Ever since Mercedes-Benz created a more premium corner of the double cab market with its X-Class, speculation has been rife that BMW might follow suit.
In 2016 BMW’s Australian boss at the time, Mark Werner, even admitted that the German carmaker was watching that space very closely.
But now a Bavarian bakkie appears to be a no-go, with BMW Australia Chief Executive Vikram Pawah recently telling Australian publication GoAuto that the company has no plans for a pick-up, nor any intentions to go down that path at a later stage, as there was simply no need for it.
“I don’t really see the need for it right now,” Pawah told GoAuto.
“We are pretty much focused on our luxury (vehicles), and I think the company has clearly defined that we are in the luxury business and that’s where we are going to be.”
Part of the problem is that the premium end of the bakkie segment is simply too small, as BMW development chief Klaus Frohlich told Aussie website Motoring.com.au at the Paris Motor Show last year.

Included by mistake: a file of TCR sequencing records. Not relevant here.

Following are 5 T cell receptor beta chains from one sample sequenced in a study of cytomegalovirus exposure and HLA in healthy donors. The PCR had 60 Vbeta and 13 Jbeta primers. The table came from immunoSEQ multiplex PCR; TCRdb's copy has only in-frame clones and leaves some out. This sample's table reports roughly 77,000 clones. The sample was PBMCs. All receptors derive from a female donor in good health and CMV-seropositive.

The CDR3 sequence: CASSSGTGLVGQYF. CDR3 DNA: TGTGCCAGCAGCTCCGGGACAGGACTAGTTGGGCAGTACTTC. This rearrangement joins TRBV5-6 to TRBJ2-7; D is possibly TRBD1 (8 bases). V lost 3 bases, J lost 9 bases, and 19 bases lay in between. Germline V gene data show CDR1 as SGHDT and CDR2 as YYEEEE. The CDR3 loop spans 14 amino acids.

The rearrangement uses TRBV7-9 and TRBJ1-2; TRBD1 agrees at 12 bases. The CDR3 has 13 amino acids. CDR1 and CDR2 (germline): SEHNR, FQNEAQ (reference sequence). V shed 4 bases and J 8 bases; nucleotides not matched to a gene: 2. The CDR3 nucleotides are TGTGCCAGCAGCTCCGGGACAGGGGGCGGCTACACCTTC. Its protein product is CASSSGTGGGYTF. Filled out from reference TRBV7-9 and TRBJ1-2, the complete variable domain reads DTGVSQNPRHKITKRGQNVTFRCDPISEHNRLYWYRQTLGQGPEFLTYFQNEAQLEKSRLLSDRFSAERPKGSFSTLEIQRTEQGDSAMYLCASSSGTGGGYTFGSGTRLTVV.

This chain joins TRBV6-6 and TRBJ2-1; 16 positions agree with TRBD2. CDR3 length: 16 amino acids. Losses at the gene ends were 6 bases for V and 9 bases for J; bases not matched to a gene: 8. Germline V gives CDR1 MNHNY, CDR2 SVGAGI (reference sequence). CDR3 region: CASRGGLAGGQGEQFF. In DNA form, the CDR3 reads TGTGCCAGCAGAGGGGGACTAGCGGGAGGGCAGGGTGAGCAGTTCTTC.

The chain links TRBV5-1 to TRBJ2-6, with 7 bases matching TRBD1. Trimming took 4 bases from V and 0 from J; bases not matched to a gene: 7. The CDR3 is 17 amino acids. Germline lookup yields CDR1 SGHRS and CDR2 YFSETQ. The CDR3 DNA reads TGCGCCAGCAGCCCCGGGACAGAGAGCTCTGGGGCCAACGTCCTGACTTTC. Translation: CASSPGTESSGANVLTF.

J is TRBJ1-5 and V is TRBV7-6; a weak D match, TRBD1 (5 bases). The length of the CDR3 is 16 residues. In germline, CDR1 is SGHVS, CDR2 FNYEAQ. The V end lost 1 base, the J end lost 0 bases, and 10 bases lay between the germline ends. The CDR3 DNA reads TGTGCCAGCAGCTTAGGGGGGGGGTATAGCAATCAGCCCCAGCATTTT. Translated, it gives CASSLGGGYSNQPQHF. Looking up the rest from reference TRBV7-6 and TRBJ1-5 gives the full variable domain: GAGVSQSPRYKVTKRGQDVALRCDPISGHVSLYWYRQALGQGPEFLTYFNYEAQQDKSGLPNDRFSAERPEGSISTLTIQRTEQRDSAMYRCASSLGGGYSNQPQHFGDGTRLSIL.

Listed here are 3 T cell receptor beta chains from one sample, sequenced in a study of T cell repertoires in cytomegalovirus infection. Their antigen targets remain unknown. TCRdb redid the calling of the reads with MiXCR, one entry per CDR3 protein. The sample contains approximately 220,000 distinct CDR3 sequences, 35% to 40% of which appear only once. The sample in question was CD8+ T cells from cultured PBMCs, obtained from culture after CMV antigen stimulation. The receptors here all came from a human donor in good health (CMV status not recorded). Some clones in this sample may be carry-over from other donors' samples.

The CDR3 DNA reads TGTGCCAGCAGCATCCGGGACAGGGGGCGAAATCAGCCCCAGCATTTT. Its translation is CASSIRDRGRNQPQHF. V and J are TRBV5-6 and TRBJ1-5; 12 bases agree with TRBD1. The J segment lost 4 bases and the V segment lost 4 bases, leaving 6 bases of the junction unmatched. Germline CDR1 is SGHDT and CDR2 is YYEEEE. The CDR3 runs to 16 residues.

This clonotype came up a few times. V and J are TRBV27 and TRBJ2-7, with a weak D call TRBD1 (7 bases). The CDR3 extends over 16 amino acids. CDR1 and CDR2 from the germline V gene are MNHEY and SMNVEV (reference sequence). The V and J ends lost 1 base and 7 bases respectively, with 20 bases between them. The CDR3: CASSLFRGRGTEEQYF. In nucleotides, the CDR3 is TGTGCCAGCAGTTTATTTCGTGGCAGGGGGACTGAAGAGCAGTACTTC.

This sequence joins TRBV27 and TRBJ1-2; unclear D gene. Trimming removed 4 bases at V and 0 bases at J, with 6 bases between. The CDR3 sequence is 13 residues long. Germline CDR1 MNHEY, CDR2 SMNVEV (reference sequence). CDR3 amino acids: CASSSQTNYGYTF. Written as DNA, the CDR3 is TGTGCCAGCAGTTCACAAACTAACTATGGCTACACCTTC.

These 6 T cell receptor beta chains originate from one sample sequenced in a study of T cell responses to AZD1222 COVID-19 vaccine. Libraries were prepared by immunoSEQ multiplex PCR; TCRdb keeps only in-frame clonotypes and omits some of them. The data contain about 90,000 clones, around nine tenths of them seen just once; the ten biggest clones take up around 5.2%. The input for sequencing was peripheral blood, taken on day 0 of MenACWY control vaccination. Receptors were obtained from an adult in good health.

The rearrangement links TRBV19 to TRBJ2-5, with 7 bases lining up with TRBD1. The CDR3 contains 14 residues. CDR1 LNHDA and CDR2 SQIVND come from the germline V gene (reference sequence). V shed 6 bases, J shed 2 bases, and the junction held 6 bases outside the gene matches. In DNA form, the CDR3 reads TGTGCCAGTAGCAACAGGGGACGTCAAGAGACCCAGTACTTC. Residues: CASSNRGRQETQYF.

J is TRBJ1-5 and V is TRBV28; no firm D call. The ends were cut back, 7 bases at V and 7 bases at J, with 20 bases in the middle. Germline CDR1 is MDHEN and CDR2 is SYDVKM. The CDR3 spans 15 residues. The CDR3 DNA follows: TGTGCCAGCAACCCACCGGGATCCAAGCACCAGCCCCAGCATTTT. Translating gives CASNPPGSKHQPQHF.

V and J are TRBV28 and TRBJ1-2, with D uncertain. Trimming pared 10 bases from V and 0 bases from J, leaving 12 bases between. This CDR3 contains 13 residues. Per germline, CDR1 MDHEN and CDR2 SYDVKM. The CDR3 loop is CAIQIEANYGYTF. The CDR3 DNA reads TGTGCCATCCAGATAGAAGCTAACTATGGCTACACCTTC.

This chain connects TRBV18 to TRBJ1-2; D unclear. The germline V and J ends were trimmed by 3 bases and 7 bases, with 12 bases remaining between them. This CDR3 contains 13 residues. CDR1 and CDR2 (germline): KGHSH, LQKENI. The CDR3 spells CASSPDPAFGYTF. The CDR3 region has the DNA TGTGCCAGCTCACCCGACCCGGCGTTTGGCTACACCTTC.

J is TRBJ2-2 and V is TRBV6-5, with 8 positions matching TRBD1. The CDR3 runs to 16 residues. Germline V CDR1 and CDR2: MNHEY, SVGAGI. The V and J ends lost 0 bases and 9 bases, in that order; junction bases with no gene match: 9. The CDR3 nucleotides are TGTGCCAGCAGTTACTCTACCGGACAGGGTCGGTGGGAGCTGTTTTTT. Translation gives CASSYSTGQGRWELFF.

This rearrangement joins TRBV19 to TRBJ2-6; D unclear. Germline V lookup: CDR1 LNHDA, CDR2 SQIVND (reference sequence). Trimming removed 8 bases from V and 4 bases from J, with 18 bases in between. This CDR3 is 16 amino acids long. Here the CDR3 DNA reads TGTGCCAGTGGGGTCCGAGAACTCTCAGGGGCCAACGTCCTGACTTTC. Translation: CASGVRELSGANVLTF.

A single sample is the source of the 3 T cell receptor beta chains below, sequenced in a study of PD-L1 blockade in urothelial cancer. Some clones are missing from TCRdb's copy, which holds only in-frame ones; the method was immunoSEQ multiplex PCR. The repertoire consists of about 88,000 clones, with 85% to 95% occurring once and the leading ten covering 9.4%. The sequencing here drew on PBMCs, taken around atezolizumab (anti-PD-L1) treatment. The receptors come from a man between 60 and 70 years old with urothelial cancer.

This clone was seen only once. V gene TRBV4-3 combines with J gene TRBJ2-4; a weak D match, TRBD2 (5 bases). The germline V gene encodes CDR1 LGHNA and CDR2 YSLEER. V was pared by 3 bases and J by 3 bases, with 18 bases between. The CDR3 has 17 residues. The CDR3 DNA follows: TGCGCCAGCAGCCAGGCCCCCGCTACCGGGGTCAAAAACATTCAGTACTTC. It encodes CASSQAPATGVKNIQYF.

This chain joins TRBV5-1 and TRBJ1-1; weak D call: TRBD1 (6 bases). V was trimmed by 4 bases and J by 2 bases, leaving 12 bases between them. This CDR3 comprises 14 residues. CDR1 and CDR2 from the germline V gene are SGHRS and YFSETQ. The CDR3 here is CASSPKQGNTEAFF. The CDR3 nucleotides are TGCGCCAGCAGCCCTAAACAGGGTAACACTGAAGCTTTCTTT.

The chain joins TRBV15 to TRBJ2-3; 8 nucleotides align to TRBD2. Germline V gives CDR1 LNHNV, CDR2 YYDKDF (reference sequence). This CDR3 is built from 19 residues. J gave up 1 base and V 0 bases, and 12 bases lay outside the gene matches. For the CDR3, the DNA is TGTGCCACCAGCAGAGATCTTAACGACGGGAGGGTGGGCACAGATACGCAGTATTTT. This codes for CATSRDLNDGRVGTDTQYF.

The only ‘premium brand’ entrant at this stage is the Mercedes-Benz X-Class double cab, and this vehicle faces an uncertain future, following a report that Mercedes-Benz was set to cut its ties with Nissan.
This would leave the Benz bakkie without a platform as the X-Class is closely based on the current Nissan Navara and also built in a Nissan factory. It is unlikely that X-Class volumes, given that sales are said to be disappointing, would justify developing a unique architecture for the next-generation X-Class.
But could the premium carmakers rather go the unibody route like Honda did with its US-market Ridgeline? This would allow platform sharing with existing SUVs, while also making the vehicles more comfortable and efficient. While there is currently no word from Mercedes on the topic, this idea certainly doesn’t appeal to BMW, with Frohlich quoted as saying that a monocoque structure would be too compromised for a pick-up.